The University of Miami Hurricanes, desperate for a resume-building win over top-ranked Virginia late Tuesday night, were stifled 59-50 by the nation’s stingiest defense.
ESPN televised the game, and the nation got to see how the Cavaliers went from unranked to the top of the AP poll – by slowing the game down to a turtle’s pace and making it extremely difficult to score. The Cavs led 27-16 at halftime.
The funniest moment in the game came with 12 minutes remaining, when the Watsco Center public address announcer said into the microphone: “If the Canes score 70 points, fans can get six free wings at Carolina Ale House.” The crowd giggled. UM had 26 points at the time.
Five years ago, the Canes were ranked No. 25 in late-January, knocked off then-No. 1 Duke by 27 points at home and were catapulted into the national conversation. That 2013 UM team, led by Shane Larkin and Durand Scott, won the ACC Championship, wound up a No. 2 seed in the NCAA tournament and reached the Sweet 16.
This Miami team had a golden opportunity on Tuesday, in front of a packed arena and national T.V. audience. The Hurricanes climbed as high as No. 6 early this season, but have been bouncing in and out of the top 25 in recent weeks, unable to win when it counts most or get a signature win. Tuesday was no exception.
The Cavs improved to 24-2 and 13-1 in the ACC. Miami dropped to 18-7 and 7-6 in the ACC.
“It will be interesting to see how we respond to two consecutive losses,” UM coach Jim Larrañaga said. “Competition is so difficult. Now, we’ve got to face the vaunted Syracuse 2-3 defense (on Saturday). There’s an expression that the freshmen hit the wall in February, and I see some of that in practice. Where the energy level is not quite as good as it was in September and October, the attention to detail, where everyone’s listening. There’s a little more fatigue now.”
Miami has five games left in the regular season: at home Saturday vs. Syracuse, at Notre Dame, home against Boston College, on the road at North Carolina and home against Virginia Tech.
Here are Five Takeaways from the game...
Yes, Virginia’s defense really is that good: The Hurricanes had gone cold for the final six minutes of the Boston College loss, so that was a concern heading into a game against the nation’s best defense. Virginia allows just 52.9 points per game, and were even stingier against the Hurricanes.
Miami shot 21 percent in the first half (6-of-28), and were 18-of-42 for the game – 6-of-21 from beyond the arc. The UM starters combined for nine first-half points. Anthony Lawrence missed all seven of his shots. Dewan Huell went scoreless, Jaquan Newton had four points. Lonnie Walker was 2-of-7.
Freshman point guard Chris Lykes led UM with 19 points on 50 percent shooting. Ebuka Izundu added eight and Sam Waardenburg hit a couple of threes and finished with six points.
Larrañaga said it was a combination of the Cavs’ defense and Miami’s inexperience that led to the offensive struggles.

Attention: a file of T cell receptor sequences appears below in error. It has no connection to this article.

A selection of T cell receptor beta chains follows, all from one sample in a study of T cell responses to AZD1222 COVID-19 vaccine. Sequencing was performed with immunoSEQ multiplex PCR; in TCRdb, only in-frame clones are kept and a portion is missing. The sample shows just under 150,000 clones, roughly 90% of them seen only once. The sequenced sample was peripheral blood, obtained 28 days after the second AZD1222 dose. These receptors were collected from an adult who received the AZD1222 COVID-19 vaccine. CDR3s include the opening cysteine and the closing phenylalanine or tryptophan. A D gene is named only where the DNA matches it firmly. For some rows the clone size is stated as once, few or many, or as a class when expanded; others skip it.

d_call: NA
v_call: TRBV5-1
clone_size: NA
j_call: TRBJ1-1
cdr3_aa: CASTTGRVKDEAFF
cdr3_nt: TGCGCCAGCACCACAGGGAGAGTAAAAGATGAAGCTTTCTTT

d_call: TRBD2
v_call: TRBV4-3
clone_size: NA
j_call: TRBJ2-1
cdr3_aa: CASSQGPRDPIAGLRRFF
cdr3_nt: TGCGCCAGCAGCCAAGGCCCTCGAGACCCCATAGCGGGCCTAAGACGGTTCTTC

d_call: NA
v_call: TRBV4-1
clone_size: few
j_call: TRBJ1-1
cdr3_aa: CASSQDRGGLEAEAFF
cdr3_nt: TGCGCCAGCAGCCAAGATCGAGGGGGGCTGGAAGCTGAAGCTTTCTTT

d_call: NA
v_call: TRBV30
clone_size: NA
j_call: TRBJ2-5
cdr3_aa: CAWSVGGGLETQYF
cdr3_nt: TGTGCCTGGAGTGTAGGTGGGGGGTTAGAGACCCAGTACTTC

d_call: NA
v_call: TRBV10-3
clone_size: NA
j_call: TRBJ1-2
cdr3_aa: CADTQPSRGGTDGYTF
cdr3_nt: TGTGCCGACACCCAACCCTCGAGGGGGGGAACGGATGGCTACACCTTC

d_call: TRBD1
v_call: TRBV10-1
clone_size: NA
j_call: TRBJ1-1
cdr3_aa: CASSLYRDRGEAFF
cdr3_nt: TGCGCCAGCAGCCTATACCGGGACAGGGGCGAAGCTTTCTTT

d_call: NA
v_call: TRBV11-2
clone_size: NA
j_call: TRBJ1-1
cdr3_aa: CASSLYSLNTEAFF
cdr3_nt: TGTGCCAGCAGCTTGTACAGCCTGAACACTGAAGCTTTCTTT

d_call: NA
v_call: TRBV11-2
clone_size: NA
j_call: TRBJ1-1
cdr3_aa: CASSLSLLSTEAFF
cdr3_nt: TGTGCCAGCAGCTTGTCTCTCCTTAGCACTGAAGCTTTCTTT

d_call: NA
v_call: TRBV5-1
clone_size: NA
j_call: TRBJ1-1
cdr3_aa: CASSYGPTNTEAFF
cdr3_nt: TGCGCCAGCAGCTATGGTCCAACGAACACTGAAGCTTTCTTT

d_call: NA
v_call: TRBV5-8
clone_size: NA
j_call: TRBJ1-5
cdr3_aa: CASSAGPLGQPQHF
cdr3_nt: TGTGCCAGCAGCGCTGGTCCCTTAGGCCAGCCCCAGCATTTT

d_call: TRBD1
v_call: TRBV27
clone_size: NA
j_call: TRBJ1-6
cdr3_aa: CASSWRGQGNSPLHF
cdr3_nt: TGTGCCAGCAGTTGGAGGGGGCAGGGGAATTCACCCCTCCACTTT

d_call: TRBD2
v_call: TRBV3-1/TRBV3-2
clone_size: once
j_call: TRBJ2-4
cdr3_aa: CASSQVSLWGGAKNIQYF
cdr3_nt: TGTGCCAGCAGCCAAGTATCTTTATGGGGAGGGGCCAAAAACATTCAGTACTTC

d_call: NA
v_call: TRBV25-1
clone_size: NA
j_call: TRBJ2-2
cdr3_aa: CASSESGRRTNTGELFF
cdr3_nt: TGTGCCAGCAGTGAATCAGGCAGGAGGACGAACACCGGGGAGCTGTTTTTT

“When you’re playing the number one team in the country, your players are going to be fired up, lots of energy, the complication of that is that it speeds them up, they’re hard to calm down and just make a simple play,” Larrañaga said. “The first half, that really showed. We had a wide-open three that was an air ball. We had a nice turnaround jumper in the lane that we normally make, missed badly. Plays that were right there for the taking. We missed those, not because of anything Virginia did. We missed them out of anxiousness and inexperience being in this position where you have a chance to beat the No. 1 team in the country, whose reputation precedes them as to how good they are defensively, so you tend to rush a little bit.”
Coach L is back: UM coach Jim Larranaga returned to the sideline after missing the Boston College game with a bad case of the flu, the first time in his 46-year career that he had missed a game. He traveled to Boston, but felt so ill and weak before warmups that he stayed in the locker room, hooked to an IV, and slept through the entire game.
“I am feeling much better,” Larrañaga said. “I was still terrible (Monday). I just wanted to sleep all day. But when I woke up (Tuesday), I guess all the meds finally kicked in. I felt good, lots of energy.”
Lykes continues to impress: Lykes, the smallest man on the court at (barely) 5-7, was the most productive Hurricane. He was 6-of-11 for 19 points in 27 minutes, and has made up for the scoring the team is missing in the absence of injured Bruce Brown – out six weeks after foot surgery. Lykes makes freshman mistakes at times, but his blurring speed gives the Canes an extra gear.
Waardenburg came through again: Who would have imagined that redshirt freshman Sam Waardenburg would be the highest-scoring New Zealander in a game that included Virginia’s 6-10 center Jack Salt? Waardenburg had eight points and made both his three-point shots. He is 7-of-11 from beyond the arc this season.
Huell fading: Huell, who was on a roll at the beginning of the ACC season, was held scoreless Tuesday and had just two points at Boston College and three points at Virginia Tech. The Canes are a much better team when Huell is scoring, so they need to find a way to get him back into the offense.
“I’m not sure specifically what it is,” Larrañaga said. “He was getting a lot of compliments about his consistent he was playing, how efficient. He was leading the conference in field goal percentage in mid-January, but it seems like he started putting pressure on himself to do more. When you do that, you end up doing less. You do things outside your normal realm.”
Up next: The Canes are home Saturday at noon against Syracuse.